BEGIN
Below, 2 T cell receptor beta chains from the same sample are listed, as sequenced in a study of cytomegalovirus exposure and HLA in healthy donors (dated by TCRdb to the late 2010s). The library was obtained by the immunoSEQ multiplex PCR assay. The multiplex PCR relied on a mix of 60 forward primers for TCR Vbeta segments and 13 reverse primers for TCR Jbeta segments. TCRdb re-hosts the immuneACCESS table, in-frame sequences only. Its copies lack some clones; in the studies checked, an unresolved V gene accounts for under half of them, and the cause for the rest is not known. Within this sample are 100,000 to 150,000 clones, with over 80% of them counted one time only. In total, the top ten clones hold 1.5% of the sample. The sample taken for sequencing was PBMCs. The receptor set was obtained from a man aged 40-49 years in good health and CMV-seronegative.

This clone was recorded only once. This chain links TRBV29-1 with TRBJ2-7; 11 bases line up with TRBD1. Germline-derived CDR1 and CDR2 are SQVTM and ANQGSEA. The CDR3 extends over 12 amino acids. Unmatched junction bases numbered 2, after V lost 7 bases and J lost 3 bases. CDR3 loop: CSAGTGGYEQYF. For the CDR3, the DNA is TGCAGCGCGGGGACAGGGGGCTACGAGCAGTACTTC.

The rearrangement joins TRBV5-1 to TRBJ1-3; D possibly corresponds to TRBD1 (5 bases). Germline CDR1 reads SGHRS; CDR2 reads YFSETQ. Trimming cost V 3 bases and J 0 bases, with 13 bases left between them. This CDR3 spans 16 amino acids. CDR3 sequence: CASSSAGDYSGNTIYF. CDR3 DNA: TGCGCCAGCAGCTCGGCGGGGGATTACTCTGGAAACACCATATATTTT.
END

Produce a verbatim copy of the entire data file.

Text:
Below, 2 T cell receptor beta chains from the same sample are listed, as sequenced in a study of cytomegalovirus exposure and HLA in healthy donors (dated by TCRdb to the late 2010s). The library was obtained by the immunoSEQ multiplex PCR assay. The multiplex PCR relied on a mix of 60 forward primers for TCR Vbeta segments and 13 reverse primers for TCR Jbeta segments. TCRdb re-hosts the immuneACCESS table, in-frame sequences only. Its copies lack some clones; in the studies checked, an unresolved V gene accounts for under half of them, and the cause for the rest is not known. Within this sample are 100,000 to 150,000 clones, with over 80% of them counted one time only. In total, the top ten clones hold 1.5% of the sample. The sample taken for sequencing was PBMCs. The receptor set was obtained from a man aged 40-49 years in good health and CMV-seronegative.

This clone was recorded only once. This chain links TRBV29-1 with TRBJ2-7; 11 bases line up with TRBD1. Germline-derived CDR1 and CDR2 are SQVTM and ANQGSEA. The CDR3 extends over 12 amino acids. Unmatched junction bases numbered 2, after V lost 7 bases and J lost 3 bases. CDR3 loop: CSAGTGGYEQYF. For the CDR3, the DNA is TGCAGCGCGGGGACAGGGGGCTACGAGCAGTACTTC.

The rearrangement joins TRBV5-1 to TRBJ1-3; D possibly corresponds to TRBD1 (5 bases). Germline CDR1 reads SGHRS; CDR2 reads YFSETQ. Trimming cost V 3 bases and J 0 bases, with 13 bases left between them. This CDR3 spans 16 amino acids. CDR3 sequence: CASSSAGDYSGNTIYF. CDR3 DNA: TGCGCCAGCAGCTCGGCGGGGGATTACTCTGGAAACACCATATATTTT.